By this time it was well after 7 p.m. and it was going to get dark soon so I was getting worried about her walking in the dark.  Ahmed, our guide, walked with her for the first 15 minutes or so before he had to turn back and leave us with Mohammed.  She was happy walking.  I think she was relieved not to be on the camel.  She kept her distance from the camels as she happily walked beside us.  After about 30 minutes I asked to get down and walk with her.  It was getting darker out and I felt tremendous guilt that she was walking alone.  I have to say, it is very hard walking in the desert sand.  By the time we arrived at our tent it was pitch black out, I was exhausted and tired.  We were all ready for bed, but Mohammed was busily making us supper.  We plopped down on one of the sofas in a “party tent” and would have fallen asleep if Mohammed hadn’t come in carrying a tray with mint tea.  We sat there drinking our tea and decided to go sit outside and watch the stars that were shinning so brightly.  We had such a clear view of the milky way.  Beautiful and so peaceful.  The trek through the Sahara was worth this moment.

Mohammed served up a tasty Moroccan salad followed by chicken and vegetable tajine.  The meal was huge and our appetites small.  Supper was followed by a surprise birthday cake that Mohammed had secretly carried the whole way.  Aurora went and asked Mohammed to join us for birthday cake.  We all sang Happy Birthday and Mohammed even sang Happy Birthday to Aurora in Arabic.  Such wonderful and special moments.  I hope she remembers this part of her birthday.

After supper we went to our tent and crawled into bed.  Mohammed said he would wake us at 6:20 a.m. so we could see the sunrise.  At exactly 6:18, he slowly walked to our tent quietly clapping his hands.  He stood there clapping for a few minutes then turned around and walked away still clapping his hands.  We got up, quickly dressed and made our way up towards the sand dunes to get the best view to the sunrise.  I knew Aurora was walking again today, so we stopped halfway up the dune and enjoyed playing there, while Len and Noah ventured up to the top.

When we came back to the tent we could hear Mohammed singing Happy Birthday in English as he was getting the camels ready for the trek back.  I even heard some camel-guide conversation, Mohamed knew what the camel grunts meant (I didn’t have a clue).  It was 7:30 when we began our trek back to our Dar in Merzouga.  Aurora, true to her word, would not ride the camel today and she walked again without complaining.  Me, I stayed on the camel this time. The trek back was peaceful.  It is so quiet in the desert.  The sand dunes are forever changing shapes and patterns.  I took the time to enjoy the beauty of it all.  And again, our photos cannot show just how beautiful the Sahara is, but it is forever etched in our memory.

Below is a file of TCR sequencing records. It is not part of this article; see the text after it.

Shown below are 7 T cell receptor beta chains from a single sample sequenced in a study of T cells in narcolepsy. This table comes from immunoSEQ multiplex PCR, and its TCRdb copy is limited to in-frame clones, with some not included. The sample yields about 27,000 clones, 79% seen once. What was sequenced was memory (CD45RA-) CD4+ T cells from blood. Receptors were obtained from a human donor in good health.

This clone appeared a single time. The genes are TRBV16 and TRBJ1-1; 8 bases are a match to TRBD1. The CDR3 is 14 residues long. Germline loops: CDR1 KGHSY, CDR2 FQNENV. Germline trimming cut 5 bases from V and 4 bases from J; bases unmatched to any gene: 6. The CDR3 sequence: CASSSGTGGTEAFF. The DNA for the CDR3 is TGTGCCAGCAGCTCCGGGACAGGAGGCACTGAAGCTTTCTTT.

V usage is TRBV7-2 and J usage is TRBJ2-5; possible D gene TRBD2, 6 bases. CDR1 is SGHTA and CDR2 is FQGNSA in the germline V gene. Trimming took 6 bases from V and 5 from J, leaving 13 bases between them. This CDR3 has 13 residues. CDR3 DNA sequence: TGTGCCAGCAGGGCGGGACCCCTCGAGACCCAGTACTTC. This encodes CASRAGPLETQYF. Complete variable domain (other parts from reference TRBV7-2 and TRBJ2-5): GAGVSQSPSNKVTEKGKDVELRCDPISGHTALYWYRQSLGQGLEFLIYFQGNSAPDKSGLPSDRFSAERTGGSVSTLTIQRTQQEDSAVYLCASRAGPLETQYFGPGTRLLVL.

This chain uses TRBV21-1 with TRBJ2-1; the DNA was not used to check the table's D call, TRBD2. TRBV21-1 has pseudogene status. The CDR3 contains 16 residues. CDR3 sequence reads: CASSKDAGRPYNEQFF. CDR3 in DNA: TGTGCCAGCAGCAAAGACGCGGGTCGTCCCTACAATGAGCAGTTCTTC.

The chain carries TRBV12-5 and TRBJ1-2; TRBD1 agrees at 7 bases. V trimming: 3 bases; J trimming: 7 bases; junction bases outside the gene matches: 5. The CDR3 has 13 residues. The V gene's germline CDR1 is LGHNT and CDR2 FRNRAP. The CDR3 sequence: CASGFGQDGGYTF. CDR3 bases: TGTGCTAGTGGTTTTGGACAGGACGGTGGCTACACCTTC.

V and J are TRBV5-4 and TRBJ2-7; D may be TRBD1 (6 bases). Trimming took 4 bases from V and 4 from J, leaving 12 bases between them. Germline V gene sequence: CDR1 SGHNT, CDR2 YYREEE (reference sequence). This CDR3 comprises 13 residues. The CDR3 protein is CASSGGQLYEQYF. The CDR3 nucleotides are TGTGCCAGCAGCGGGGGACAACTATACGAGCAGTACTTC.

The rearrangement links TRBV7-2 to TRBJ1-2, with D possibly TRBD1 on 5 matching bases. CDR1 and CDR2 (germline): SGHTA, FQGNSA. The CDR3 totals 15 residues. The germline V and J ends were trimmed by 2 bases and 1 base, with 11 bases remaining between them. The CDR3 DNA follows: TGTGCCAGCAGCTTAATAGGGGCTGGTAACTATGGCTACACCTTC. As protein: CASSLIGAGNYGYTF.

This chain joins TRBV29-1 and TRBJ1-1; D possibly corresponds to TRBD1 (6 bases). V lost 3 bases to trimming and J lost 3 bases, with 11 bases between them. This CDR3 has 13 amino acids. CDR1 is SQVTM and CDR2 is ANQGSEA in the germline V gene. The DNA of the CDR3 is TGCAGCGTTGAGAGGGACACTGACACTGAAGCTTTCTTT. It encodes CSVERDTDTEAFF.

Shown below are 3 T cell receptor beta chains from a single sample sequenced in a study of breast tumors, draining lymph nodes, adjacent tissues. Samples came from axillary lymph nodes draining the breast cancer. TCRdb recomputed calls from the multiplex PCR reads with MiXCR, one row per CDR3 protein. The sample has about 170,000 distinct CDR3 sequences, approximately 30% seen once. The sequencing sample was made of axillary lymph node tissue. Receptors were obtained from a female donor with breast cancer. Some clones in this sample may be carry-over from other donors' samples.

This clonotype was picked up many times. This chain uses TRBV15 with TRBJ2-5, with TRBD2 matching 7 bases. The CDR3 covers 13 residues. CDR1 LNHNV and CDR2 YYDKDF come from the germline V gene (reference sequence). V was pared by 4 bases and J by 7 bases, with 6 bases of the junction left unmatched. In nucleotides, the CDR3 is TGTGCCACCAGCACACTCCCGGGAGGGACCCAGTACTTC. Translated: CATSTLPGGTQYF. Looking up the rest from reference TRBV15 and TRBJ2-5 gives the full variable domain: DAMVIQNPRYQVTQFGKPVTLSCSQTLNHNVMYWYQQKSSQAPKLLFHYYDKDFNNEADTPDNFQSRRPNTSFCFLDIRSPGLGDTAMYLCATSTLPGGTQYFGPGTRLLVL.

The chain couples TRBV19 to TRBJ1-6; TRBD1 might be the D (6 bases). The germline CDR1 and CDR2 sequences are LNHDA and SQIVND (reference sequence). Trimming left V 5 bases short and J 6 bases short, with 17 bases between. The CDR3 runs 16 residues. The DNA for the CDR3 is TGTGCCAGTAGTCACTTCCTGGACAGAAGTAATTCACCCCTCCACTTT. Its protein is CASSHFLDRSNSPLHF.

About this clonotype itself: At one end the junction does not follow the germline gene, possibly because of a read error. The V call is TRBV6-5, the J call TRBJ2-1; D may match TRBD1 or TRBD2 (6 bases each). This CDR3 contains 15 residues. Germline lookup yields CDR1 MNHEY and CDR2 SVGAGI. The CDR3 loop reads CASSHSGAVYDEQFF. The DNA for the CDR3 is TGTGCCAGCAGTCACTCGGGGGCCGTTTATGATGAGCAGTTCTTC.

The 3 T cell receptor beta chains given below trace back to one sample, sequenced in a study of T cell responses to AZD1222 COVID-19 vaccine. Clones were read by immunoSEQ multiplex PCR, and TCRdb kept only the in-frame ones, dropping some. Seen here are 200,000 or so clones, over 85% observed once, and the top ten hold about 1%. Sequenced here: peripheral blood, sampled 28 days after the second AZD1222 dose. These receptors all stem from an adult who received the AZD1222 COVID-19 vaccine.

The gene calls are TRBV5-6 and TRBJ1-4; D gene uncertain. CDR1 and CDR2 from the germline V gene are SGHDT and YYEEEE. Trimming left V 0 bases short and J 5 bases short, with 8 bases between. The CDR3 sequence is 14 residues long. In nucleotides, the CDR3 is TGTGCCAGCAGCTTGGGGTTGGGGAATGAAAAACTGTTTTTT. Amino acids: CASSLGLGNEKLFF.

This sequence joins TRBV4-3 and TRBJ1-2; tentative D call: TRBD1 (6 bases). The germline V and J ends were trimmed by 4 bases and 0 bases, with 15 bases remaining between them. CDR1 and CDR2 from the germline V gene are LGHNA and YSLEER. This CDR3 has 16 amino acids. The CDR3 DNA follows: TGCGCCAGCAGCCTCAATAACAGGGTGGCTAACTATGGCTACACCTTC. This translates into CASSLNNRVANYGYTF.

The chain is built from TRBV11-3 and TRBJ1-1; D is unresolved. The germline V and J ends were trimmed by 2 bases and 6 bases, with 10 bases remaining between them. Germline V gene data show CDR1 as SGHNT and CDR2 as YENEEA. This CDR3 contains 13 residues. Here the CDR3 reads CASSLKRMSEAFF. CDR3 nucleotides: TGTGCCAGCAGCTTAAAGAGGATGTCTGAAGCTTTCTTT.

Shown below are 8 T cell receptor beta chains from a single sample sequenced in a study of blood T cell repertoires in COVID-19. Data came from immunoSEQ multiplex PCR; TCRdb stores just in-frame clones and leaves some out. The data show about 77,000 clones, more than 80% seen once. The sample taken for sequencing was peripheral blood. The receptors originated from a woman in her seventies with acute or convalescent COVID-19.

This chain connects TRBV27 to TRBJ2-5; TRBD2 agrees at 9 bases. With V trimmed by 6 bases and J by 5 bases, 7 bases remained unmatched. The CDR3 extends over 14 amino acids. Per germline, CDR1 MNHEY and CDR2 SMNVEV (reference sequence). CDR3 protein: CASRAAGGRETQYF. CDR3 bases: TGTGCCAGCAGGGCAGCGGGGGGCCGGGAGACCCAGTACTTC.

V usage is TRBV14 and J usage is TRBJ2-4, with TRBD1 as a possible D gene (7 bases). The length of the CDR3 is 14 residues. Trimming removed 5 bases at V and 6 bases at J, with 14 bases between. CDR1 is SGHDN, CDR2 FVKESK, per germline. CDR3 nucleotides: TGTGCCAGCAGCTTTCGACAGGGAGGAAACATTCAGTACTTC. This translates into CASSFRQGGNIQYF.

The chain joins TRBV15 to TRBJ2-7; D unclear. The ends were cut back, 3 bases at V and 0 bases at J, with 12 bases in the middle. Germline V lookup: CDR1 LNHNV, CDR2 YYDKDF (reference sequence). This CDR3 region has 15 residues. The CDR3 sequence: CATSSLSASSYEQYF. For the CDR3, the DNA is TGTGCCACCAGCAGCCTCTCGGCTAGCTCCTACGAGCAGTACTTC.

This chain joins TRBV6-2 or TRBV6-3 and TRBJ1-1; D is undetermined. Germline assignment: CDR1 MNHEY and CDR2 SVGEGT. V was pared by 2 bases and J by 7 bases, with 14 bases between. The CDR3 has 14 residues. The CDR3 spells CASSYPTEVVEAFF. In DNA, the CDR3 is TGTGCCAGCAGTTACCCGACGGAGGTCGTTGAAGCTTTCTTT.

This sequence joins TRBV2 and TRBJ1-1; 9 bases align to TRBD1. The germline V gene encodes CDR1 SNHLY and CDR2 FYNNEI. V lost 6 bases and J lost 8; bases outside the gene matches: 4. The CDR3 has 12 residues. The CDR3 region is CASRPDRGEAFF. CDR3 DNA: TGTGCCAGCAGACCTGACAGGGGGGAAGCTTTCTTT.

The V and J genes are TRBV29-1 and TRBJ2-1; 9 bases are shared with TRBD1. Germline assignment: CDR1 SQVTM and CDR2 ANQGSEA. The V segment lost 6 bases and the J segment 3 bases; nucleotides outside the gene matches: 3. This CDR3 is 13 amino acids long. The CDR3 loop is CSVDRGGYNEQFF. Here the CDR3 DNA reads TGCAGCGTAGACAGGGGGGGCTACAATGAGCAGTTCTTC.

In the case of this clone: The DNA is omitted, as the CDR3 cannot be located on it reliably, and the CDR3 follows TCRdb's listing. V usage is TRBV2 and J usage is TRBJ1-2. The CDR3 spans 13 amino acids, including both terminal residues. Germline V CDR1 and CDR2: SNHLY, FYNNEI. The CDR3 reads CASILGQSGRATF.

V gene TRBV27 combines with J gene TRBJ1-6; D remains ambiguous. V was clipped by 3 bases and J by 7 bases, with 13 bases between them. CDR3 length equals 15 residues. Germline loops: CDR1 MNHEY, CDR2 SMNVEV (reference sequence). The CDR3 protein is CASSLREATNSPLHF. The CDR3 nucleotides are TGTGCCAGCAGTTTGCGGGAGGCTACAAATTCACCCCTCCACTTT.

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We can say we rode a camel in the desert, but Aurora can say she walked for hours in the desert.  Both amazing feats.  We are so proud of our birthday girl.

Once back at the Dar we all had breakfast.  The Dar had a pool, which Noah and Aurora took full advantage of after breakfast.  They splashed and played in it for a while, to cool down from the desert heat.  After some quick showers we were back in the 4 X 4.  Today was mostly a driving day.  We stopped a number of times to see things, take a few pictures.  The kids, especially Aurora, were so tired that they slept in the car much of the day (I think the desert walk wore her out).  We arrived at our riad, and in typical Moroccan manner, were served mint tea and dainties before being shown our room.  We had supper, went back to our room and surprised Aurora with a few birthday gifts.

The next day we were to have a number to places to stop; but the stops we made were not on our original itinerary.  You see, I was sick.  Our poor guide had to make frequent stops on the side of the road to let me jump out.  I asked that we go directly to Marrakech without the scheduled tourist stops.  It was a long drive back.  Once we got back at our riad in Marrakech, I crawled into bed and slept until morning when we had to get up to catch the bus to Essaouira.